The tax authorities have suffered a stinging defeat in a highly unusual case which involved in depth analysis of the business relationship between a phenomenally successful racing tipster and the punters who placed bets on his behalf.
The tipster enjoyed such a reputation for picking winners that he had had his account closed by some bookmaking chains. In order to get round that difficulty he had, through his corporate vehicle, established a network of around 40 punters who placed bets with his money before passing back to him any winnings.
In financial terms, the punters neither gained nor lost from the relationship and the only advantage to them was the opportunity to back the same horses as the tipster. On that basis, he argued that there had been no taxable supply to the punters and claimed a VAT rebate in excess of £85,000.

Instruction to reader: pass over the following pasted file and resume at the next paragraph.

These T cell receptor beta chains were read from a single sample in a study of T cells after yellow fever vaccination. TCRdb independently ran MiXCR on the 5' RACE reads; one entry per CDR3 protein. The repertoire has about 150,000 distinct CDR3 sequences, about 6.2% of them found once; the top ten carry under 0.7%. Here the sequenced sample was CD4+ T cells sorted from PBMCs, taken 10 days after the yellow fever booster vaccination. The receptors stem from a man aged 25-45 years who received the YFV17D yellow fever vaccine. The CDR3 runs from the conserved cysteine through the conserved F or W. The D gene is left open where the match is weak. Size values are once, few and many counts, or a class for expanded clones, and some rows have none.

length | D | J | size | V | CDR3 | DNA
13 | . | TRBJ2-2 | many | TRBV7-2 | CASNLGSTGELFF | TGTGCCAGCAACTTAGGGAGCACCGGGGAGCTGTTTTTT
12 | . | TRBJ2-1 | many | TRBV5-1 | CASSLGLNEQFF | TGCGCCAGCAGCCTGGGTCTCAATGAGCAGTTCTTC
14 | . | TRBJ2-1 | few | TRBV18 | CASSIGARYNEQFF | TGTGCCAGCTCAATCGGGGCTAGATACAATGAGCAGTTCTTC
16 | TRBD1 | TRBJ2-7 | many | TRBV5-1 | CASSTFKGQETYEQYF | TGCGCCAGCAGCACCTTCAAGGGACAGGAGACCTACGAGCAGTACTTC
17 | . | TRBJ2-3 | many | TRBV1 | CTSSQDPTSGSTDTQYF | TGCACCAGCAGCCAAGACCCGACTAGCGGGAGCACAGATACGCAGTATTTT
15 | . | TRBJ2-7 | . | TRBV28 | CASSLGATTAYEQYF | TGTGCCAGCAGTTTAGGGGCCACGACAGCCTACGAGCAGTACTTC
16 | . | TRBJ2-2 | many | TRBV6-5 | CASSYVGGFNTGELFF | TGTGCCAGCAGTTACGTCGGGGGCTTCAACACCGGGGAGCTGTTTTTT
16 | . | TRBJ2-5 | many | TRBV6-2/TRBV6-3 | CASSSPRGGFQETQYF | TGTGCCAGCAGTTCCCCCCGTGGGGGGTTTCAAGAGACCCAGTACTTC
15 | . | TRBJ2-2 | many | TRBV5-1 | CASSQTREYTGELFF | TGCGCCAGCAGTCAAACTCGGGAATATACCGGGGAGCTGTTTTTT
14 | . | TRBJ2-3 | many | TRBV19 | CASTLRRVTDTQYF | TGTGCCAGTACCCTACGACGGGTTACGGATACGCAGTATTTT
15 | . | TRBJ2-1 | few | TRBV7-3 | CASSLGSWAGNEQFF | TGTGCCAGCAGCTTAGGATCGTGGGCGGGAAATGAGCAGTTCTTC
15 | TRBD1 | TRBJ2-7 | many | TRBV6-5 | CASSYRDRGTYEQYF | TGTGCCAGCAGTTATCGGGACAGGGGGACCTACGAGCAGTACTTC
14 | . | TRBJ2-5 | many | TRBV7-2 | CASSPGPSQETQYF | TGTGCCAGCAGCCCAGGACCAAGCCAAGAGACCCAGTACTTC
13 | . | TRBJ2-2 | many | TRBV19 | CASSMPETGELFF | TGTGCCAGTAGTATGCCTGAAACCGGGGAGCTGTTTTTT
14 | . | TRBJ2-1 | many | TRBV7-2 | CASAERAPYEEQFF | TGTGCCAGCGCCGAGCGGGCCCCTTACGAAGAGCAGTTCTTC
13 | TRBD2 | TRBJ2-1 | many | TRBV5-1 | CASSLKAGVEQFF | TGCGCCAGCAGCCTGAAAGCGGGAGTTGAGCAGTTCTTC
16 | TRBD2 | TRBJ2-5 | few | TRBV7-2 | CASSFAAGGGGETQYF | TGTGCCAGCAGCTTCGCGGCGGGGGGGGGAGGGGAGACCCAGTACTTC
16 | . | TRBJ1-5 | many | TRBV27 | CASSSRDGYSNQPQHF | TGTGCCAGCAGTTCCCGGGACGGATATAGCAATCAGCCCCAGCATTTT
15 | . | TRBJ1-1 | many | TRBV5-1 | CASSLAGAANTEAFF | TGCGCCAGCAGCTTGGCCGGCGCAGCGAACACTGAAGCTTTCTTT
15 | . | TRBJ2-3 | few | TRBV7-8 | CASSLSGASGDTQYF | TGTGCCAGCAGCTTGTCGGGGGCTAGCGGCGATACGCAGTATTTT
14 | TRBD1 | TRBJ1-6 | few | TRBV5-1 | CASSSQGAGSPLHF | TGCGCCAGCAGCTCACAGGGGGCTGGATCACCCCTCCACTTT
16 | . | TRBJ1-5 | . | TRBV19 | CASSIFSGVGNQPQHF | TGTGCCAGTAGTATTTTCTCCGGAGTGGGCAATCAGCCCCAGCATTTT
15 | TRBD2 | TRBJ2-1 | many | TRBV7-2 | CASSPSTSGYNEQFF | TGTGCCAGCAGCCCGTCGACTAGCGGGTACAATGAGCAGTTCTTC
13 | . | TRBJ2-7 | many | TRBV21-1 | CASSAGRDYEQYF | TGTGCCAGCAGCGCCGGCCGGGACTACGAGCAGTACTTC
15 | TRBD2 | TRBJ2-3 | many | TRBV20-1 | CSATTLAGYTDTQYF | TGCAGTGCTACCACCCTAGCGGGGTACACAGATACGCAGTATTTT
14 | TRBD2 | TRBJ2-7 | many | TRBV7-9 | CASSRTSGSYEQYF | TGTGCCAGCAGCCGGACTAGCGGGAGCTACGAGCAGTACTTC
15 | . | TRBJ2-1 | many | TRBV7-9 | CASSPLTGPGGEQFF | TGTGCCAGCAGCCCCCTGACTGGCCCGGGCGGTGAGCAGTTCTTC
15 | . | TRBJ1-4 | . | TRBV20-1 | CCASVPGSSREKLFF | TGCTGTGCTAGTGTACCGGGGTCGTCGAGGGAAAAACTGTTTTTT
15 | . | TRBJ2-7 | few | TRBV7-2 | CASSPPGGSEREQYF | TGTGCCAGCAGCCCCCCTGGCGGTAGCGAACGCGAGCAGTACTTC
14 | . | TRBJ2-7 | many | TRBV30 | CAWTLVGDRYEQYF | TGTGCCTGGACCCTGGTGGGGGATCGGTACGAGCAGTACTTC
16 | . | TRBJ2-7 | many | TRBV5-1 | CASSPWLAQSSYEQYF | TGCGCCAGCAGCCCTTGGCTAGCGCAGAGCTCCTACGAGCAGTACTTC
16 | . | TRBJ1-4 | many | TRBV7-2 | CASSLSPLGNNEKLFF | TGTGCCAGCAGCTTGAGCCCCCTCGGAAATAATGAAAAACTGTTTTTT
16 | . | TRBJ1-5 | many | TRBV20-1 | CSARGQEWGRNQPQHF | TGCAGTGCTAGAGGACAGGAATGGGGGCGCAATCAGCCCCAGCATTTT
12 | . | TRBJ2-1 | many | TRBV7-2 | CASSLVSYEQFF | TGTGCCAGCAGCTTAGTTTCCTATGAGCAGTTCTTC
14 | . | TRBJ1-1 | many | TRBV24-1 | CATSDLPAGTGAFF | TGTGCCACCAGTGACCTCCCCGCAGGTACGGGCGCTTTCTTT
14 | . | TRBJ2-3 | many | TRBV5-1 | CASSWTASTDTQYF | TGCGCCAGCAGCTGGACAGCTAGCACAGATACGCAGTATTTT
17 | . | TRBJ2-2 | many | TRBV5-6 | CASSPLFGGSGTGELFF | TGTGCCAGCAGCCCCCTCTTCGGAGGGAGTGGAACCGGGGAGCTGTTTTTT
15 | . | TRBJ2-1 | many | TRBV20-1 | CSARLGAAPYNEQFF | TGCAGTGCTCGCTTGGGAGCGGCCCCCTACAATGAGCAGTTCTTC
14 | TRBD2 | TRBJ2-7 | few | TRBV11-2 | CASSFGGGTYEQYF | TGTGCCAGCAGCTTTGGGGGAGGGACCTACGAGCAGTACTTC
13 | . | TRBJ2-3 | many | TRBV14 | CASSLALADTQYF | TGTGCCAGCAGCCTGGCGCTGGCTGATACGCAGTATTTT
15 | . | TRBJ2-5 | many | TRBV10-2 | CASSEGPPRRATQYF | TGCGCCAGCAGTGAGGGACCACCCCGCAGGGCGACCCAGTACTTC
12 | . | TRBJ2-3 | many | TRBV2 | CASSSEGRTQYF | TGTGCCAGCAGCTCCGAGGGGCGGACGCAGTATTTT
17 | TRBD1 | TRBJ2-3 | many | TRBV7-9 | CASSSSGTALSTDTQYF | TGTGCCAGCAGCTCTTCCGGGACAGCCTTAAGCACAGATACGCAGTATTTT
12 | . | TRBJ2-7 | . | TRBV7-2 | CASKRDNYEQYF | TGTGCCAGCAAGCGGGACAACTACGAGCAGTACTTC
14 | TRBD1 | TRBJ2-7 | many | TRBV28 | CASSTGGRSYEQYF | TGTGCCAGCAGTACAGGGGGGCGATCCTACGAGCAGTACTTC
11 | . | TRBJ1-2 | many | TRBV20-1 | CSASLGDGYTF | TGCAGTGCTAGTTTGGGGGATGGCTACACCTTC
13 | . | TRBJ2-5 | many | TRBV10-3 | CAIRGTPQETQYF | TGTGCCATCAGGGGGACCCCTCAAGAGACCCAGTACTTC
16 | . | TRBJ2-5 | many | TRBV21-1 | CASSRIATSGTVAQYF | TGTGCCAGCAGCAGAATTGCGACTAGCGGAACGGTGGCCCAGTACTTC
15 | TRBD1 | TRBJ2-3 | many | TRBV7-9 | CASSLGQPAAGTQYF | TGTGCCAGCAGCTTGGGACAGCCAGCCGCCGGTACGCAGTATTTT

In disputing the claim, Her Majesty’s Revenue and Customs insisted that the nature of the business relationship was that the tipster, by providing punters with the name of his favoured horse, was providing valuable information to the latter in return for payments equivalent to any winnings.
However, in allowing the tipster’s appeal, the First-Tier Tribunal noted that punters ran no risks and would never be out-of-pocket in that it was always the tipster who provided the stake money. It was ‘quite immaterial’ that punters might adopt the tips and place identical bets for their own benefit. The reality was that the tipster was merely using others to place his bets and that any supply of services was by the punters to the tipster’s company.